New Technique Could Lead to Improved Cancer, Alzheimer’s, and Lung Disease Drugs

AI Medicine Pharmaceutical Drugs

The paper provides a new technique for improving and changing the function of proteins.

Improved protein function opens the door to novel drug development possibilities.

Maurice Michel

Maurice Michel, assistant professor at the Department of Oncology-Pathology, Karolinska Institutet. Credit: Stefan Zimmerman

In a paper that was published in the journal Science, scientists from Sweden’s Karolinska Institutet and SciLifeLab reveal how they were able to enhance a protein’s ability to repair oxidative

Thomas Helleday

Thomas Helleday, professor of the Department of Oncology-Pathology at Karolinska Institutet. Credit: Stefan Zimmerman

The catalyst made it possible for the enzyme to cut the DNA in an unusual way so that it no longer requires its regular protein APE1 to work but another protein called PNKP1.

The researchers believe that OGG1 proteins improved in this way can form new drugs for diseases in which oxidative damage is implicated. However, Professor Thomas Helleday at the Department of Oncology-Pathology, Karolinska Institutet and the study’s last author also sees broader applications, where the concept of adding a small catalyst molecule to a protein is used to improve and change other proteins as well.

New protein functions are generated

“We believe that this technology could instigate a paradigm shift in the pharmaceutical industry, whereby new protein functions are generated instead of being suppressed by inhibitors,” says Thomas Helleday. “But the technique isn’t limited to drugs. The applications are virtually unlimited.”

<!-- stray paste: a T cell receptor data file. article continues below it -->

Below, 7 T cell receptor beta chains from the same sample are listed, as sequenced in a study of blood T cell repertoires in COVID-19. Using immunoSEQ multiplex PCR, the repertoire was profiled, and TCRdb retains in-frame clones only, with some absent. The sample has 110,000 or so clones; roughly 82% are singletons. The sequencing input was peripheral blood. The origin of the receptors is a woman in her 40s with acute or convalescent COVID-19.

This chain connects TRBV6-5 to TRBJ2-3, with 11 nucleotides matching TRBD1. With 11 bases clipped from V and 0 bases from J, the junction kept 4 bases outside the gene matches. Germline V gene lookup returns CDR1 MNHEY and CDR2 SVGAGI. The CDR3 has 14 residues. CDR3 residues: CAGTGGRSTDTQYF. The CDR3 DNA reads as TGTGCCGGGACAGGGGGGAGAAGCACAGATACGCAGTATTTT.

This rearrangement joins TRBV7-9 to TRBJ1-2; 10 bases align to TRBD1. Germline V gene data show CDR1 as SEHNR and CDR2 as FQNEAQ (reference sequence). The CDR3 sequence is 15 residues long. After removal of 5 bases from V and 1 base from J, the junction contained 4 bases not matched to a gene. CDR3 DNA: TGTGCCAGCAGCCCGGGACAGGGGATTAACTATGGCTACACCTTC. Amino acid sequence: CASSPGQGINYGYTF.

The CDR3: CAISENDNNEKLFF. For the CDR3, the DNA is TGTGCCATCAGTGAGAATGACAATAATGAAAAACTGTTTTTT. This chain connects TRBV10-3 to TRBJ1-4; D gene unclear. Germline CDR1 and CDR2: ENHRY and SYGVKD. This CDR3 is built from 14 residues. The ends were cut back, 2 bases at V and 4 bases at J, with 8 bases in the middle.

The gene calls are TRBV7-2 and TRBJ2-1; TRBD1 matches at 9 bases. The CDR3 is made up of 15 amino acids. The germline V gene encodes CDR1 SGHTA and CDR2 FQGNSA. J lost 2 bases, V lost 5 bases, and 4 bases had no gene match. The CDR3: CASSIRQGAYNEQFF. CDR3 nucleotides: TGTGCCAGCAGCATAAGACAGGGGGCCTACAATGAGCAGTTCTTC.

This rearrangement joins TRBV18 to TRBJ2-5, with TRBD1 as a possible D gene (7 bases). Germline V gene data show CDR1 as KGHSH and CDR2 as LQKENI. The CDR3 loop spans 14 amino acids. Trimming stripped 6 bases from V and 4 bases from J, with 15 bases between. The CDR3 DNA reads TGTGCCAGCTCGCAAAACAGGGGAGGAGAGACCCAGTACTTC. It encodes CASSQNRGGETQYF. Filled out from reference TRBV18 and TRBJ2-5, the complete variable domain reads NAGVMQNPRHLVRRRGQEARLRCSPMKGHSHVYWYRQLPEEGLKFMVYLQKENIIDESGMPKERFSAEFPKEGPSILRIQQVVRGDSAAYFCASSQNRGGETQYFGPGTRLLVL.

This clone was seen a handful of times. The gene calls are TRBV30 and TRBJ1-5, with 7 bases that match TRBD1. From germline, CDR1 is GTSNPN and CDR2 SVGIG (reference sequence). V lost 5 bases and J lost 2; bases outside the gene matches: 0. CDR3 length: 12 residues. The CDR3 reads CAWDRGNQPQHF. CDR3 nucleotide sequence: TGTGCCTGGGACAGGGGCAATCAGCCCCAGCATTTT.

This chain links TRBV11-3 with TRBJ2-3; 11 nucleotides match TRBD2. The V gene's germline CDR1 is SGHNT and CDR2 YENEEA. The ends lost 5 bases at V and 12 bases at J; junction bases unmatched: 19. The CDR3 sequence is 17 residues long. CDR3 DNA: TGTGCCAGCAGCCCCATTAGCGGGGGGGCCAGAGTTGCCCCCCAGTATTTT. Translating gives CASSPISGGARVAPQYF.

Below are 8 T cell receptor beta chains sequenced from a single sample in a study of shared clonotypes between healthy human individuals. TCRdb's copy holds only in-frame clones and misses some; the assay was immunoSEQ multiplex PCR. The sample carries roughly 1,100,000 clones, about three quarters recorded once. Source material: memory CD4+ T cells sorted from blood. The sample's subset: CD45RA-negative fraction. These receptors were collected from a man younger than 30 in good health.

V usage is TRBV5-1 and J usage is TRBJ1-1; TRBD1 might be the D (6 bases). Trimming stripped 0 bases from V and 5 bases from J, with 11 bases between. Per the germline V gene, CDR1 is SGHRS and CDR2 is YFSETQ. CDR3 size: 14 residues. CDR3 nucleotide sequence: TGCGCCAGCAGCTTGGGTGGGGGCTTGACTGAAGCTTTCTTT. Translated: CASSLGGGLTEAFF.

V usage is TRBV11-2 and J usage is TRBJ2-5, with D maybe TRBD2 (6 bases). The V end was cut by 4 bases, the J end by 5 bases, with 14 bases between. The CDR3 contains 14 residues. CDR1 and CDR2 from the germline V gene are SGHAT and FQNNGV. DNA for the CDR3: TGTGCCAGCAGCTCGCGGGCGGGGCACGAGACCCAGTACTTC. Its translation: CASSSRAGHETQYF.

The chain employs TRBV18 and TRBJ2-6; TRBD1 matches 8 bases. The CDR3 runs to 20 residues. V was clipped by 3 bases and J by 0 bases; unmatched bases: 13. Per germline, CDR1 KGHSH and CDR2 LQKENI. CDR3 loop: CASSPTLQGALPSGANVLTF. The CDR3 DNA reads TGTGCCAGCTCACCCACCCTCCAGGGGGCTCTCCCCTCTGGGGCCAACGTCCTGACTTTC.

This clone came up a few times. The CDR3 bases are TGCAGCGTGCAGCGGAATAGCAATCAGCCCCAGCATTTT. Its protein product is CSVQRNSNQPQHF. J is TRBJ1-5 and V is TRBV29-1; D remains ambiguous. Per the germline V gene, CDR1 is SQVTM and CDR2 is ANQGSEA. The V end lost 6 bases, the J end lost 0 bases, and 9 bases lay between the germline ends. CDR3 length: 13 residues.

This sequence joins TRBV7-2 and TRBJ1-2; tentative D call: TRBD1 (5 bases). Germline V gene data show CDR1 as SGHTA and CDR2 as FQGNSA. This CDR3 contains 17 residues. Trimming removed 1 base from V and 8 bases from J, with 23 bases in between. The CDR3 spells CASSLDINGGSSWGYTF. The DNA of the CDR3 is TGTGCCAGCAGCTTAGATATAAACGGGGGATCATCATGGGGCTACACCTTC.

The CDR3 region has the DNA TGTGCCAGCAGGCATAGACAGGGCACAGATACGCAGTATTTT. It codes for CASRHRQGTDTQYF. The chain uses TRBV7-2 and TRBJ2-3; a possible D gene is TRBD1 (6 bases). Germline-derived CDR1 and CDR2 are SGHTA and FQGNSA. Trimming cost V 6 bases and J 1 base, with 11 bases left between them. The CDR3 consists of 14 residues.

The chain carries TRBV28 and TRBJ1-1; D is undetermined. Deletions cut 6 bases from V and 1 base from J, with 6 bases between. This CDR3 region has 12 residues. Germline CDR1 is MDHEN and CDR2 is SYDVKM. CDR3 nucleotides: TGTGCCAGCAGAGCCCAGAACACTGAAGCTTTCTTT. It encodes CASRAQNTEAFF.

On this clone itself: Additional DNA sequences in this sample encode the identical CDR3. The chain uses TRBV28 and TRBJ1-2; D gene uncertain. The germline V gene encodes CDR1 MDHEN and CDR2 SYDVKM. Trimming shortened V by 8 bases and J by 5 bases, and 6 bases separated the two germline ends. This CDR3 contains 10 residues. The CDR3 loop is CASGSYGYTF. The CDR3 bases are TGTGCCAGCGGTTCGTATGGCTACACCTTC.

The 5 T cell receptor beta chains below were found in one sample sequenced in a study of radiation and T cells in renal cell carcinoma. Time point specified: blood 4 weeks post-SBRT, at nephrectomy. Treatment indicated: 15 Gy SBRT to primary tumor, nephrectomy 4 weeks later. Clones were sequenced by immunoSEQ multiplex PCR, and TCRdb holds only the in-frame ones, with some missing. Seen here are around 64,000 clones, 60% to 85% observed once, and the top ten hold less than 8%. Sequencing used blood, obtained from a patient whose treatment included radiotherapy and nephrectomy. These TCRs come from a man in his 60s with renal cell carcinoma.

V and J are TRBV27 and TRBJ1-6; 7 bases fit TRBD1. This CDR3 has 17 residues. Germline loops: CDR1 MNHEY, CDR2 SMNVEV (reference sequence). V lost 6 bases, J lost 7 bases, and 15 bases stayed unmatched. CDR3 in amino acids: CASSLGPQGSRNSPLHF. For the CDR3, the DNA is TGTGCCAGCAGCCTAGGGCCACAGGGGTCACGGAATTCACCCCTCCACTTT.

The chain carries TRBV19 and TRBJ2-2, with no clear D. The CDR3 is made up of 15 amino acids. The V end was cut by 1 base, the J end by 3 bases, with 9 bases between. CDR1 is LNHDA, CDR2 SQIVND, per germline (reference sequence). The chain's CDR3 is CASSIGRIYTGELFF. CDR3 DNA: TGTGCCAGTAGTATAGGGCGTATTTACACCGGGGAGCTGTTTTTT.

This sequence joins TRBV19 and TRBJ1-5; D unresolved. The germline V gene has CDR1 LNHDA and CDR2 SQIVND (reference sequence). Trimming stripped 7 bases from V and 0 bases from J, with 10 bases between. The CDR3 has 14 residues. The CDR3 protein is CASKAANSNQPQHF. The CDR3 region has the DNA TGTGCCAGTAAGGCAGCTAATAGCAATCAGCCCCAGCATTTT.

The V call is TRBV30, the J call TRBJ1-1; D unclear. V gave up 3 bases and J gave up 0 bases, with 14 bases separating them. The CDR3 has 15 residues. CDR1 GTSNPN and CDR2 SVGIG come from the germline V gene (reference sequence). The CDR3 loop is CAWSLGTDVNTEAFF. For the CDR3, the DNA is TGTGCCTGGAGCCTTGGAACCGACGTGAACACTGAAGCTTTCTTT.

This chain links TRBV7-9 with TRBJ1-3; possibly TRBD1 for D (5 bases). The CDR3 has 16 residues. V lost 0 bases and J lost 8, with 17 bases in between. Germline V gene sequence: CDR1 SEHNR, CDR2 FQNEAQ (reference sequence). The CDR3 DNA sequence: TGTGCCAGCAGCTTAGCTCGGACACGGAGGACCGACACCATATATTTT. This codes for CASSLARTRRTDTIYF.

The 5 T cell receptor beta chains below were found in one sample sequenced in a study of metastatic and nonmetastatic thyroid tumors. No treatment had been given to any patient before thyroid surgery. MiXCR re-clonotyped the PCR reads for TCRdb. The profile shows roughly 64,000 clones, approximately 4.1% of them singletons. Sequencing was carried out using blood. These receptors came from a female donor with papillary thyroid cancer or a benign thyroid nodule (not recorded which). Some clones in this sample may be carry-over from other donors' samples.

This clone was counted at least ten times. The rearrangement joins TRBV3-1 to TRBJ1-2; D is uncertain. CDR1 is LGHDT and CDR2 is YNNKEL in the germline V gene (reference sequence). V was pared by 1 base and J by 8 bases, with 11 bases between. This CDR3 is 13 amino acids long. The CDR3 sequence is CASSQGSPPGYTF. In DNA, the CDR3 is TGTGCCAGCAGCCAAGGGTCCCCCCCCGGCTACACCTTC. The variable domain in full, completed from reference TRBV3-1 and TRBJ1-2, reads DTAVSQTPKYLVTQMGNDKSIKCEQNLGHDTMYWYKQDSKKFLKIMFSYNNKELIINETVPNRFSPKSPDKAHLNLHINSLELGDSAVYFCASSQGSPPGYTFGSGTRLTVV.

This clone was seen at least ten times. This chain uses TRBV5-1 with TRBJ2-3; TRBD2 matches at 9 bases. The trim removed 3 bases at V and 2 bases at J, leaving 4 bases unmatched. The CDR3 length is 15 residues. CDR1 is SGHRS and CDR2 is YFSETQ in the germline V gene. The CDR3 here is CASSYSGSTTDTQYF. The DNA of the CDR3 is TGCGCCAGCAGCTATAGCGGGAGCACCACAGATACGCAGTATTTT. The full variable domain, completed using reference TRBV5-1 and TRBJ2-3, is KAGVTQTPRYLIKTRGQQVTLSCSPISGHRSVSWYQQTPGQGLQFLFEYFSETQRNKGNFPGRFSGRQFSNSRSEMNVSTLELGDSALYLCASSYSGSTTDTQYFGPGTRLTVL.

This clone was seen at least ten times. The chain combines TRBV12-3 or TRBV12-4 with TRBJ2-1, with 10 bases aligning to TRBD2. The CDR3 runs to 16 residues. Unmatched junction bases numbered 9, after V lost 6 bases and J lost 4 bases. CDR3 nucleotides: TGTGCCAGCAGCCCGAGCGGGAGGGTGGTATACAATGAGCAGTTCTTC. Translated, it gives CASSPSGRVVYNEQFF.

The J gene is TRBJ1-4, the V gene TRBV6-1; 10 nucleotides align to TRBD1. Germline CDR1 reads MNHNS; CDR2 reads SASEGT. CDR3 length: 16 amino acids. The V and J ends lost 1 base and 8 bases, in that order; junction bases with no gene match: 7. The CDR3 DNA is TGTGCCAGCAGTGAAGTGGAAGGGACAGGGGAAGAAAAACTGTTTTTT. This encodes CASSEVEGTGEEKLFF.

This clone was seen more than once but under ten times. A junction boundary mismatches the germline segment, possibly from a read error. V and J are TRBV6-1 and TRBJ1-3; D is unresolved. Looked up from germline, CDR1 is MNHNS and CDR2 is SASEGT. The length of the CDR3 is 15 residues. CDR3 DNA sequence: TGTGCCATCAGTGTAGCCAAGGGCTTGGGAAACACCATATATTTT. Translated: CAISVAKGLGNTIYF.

Reference: “Small-molecule activation of OGG1 increases oxidative DNA damage repair by gaining a new function” by Maurice Michel, Carlos Benítez-Buelga, Patricia A. Calvo, Bishoy M. F. Hanna, Oliver Mortusewicz, Geoffrey Masuyer, Jonathan Davies, Olov Wallner Kumar Sanjiv, Julian J. Albers, Sergio Castañeda-Zegarra, Ann-Sofie Jemth, Torkild Visnes, Ana Sastre-Perona, Akhilesh N. Danda, Evert J. Homan, Karthick Marimuthu, Zhao Zhenjun, Celestine N. Chi, Antonio Sarno, Elisée Wiita, Catharina von Nicolai, Anna J. Komor, Varshni Rajagopal, Sarah Müller, Emily C. Hank, Marek Varga, Emma R. Scaletti, Monica Pandey, Stella Karsten, Hanne Haslene-Hox, Simon Loevenich, Petra Marttila, Azita Rasti, Kirill Mamonov, Florian Ortis, Fritz Schömberg, Olga Loseva, Josephine Stewart, Nicholas D’Arcy-Evans, Tobias Koolmeister, Martin Henriksson, Dana Michel, Ana de Ory, Lucia Acero, Oriol Calvete, Martin Scobie, Christian Hertweck, Ivan Vilotijevic, Christina Kalderén, Ana Osorio, Rosario Perona, Alexandra Stolz, Pål Stenmark, Ulrika Warpman Berglund, Miguel de Vega and Thomas Helleday, 23 June 2022, Science.

DOI: 10.1126/science.abf8980

The study was funded by the European Research Council, the Swedish Research Council, the Crafoord Foundation, the Swedish Cancer Society, the Torsten and Ragnar Söderberg Foundation, and the Dr. Åke Olsson Foundation for Haematological Research.

Many of the researchers involved in the study are listed in a patent application concerning OGG1 inhibitors and are associated with the organization that owns the patent. Two are employed by Oxcia AB, which licenses the patent, and many are shareholders in the company.

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